The style of the book can be described as understated.  The diction is clean and precise with no excessive emotion, like the neutrality of Switzerland and the self-restraint of Gustav, yet somehow it highlights the underlying strong emotions felt by the characters. 

I am so impressed with this author that I’m amazed at my ignorance of her work.  I will definitely be checking out her other novels.

Thursday, June 28, 2018

Review of TRAVELLING TO INFINITY: MY LIFE WITH STEPHEN by Jane Hawking

2.5 Stars
I let out a long sigh of relief when I finished this book because it is so long and tedious.  I was shocked to learn that it is “the abridged version of the original memoir” (405) which ran to over 600 pages!  I guess I should be grateful my book club chose this version!

This memoir by Jane Hawking is the story of her life with the world-famous physicist, Stephen Hawking.  She describes their first encounters, their courtship, and their 25-year marriage.  The focus is on her struggles to cope with her husband’s increasing dependence as his body degenerated while simultaneously meeting the needs of their three children.  In a postlude, she briefly describes their lives after their divorce.

The book needs a thorough editing.  There is too much discussion of irrelevant material.   For example, does the reader really need to know that Jane “found many similarities between the kharjas and the cantigas de amigo, which were possibly the result of Mozarabic migrations northward” (200) or that Castilian villancicos are full of medieval iconography symbolizing the multiplicity of the aspects of love (236)?  Why is a two-page biography of Newton included (331-332)?  In a memoir, I don’t expect to read that “In the thirteenth century, Alfonso the Wise of Castile expanded the role of Toledo as a major centre for translation” (103).  After a while, the impression is that the author is trying to convince us of her erudition.

Then there’s the needless repetition.  How often must we read about the difficulties she experienced trying to write her thesis, the problems she had with Stephen’s nurses, the fatigue she suffered, the thin veneer of normality they tried to maintain, or the innocence of her relationship with Jonathan?  With the latter, a quote from Hamlet came to mind:  "The lady doth protest too much, methinks.”  At times the book reads like a series of lists:  we get lists of friends, lists of places where she and Stephen travelled for conferences, lists of social functions she hosted, lists of concerts she attended, etc.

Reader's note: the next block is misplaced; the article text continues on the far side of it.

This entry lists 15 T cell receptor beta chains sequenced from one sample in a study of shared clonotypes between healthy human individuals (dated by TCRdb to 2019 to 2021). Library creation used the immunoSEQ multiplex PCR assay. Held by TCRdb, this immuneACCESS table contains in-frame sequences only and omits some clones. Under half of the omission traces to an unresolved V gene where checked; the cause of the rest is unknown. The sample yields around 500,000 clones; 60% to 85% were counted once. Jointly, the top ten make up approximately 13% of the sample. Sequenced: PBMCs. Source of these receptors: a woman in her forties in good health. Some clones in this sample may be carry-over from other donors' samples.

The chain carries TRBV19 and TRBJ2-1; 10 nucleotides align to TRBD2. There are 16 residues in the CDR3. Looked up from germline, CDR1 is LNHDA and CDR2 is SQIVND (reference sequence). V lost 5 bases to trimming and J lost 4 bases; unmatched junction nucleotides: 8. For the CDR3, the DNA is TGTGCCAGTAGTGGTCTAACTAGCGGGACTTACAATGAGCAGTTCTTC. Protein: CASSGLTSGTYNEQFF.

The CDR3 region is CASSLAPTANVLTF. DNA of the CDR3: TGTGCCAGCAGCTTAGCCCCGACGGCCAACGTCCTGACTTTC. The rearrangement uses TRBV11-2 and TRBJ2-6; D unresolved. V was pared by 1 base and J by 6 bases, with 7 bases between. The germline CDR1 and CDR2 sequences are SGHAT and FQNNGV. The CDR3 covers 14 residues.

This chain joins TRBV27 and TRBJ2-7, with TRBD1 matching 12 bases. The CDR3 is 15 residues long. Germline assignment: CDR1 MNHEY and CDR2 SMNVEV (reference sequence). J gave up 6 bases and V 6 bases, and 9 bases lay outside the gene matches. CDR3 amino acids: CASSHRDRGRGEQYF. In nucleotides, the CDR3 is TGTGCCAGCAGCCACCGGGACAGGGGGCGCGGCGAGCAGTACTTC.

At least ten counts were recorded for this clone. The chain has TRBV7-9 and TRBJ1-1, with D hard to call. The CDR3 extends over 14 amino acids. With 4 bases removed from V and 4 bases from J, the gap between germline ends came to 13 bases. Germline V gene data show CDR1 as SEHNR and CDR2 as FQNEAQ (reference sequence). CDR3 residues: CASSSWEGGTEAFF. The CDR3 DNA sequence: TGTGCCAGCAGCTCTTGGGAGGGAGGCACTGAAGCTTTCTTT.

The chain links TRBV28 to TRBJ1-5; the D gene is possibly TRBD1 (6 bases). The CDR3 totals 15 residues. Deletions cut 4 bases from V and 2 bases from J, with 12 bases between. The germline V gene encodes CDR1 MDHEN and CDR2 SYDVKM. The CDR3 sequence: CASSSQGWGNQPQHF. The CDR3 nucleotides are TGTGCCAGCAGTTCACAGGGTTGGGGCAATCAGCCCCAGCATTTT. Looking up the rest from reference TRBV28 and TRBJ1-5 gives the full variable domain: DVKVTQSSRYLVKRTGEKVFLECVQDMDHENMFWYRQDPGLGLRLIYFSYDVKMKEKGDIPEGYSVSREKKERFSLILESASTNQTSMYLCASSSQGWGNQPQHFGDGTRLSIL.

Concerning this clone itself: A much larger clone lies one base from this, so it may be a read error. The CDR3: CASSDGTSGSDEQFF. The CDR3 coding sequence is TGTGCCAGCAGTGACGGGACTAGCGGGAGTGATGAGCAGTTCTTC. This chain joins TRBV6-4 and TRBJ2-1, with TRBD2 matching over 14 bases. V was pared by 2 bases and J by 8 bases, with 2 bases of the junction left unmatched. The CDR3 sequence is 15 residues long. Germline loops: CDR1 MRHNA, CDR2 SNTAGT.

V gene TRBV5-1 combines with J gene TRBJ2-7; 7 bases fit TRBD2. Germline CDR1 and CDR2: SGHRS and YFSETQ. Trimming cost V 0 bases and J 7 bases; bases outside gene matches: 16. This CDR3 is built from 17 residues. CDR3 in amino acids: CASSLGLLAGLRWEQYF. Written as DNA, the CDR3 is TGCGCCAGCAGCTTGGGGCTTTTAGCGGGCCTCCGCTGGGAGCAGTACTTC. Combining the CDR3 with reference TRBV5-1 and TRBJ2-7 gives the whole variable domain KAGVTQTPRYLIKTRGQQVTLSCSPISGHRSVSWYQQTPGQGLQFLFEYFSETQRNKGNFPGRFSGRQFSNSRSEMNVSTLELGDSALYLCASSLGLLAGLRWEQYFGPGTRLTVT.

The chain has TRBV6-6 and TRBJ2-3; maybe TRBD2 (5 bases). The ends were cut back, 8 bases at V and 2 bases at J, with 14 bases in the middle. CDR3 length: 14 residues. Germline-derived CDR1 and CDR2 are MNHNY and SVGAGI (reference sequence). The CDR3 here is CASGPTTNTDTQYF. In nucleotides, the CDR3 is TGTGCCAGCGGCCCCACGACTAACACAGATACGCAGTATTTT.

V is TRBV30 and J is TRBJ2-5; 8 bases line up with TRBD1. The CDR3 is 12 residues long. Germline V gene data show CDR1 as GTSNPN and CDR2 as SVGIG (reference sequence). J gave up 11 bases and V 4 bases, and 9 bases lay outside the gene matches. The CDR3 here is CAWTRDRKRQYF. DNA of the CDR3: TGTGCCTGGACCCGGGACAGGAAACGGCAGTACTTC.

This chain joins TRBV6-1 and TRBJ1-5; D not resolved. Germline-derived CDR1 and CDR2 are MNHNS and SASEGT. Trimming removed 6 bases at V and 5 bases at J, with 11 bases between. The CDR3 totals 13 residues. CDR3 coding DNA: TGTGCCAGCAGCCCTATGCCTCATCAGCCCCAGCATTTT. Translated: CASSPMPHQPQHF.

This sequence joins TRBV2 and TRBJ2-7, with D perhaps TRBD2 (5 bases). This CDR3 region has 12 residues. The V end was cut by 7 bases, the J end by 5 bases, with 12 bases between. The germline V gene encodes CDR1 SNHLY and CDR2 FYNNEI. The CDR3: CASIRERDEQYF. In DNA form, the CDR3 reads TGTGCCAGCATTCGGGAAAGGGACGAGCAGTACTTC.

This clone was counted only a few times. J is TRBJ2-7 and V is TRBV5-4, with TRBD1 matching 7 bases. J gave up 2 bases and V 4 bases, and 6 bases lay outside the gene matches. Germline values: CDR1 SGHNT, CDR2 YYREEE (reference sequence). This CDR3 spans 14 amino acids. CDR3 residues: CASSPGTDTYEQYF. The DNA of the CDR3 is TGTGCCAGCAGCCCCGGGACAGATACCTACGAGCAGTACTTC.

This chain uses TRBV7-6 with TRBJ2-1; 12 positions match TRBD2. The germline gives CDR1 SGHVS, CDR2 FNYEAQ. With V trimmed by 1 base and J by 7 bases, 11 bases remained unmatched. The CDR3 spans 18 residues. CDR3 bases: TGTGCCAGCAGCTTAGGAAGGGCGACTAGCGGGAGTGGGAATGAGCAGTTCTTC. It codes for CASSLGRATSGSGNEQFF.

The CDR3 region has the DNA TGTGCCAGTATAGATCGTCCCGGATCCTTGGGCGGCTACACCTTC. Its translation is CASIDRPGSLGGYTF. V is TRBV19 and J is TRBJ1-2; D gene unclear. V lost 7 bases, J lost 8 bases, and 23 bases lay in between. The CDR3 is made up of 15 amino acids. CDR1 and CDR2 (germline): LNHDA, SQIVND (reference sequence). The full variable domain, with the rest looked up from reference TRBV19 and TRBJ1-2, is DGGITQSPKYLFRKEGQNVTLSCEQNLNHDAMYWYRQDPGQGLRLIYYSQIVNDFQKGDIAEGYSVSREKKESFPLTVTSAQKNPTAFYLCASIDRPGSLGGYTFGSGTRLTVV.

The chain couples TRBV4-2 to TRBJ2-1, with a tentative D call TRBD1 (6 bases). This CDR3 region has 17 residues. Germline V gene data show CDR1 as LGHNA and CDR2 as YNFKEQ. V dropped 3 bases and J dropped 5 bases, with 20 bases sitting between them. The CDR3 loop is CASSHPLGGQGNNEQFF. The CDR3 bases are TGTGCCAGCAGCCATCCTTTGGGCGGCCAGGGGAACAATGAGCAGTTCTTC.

Undoubtedly, Jane faced great challenges and deserves recognition for her role in Stephen’s life.  By caring for him and the family as she did, she aided his advancement in his pursuits.  By just describing what she did, she would earn the reader’s respect and sympathy.  The problem is that instead of letting her story speak for itself, she whines and complains.  At times the book seems one long complaint.  Everything has to come back to her.  She is upset because she didn’t receive gifts when Stephen received honours.  She wants sympathy because she had the shingles.  She becomes so agitated when people question her about Tim’s father after she has brought another man into the household?  This constant tone of “Woe is me” makes her seem selfish and petty and draws attention away from her unquestionable accomplishments.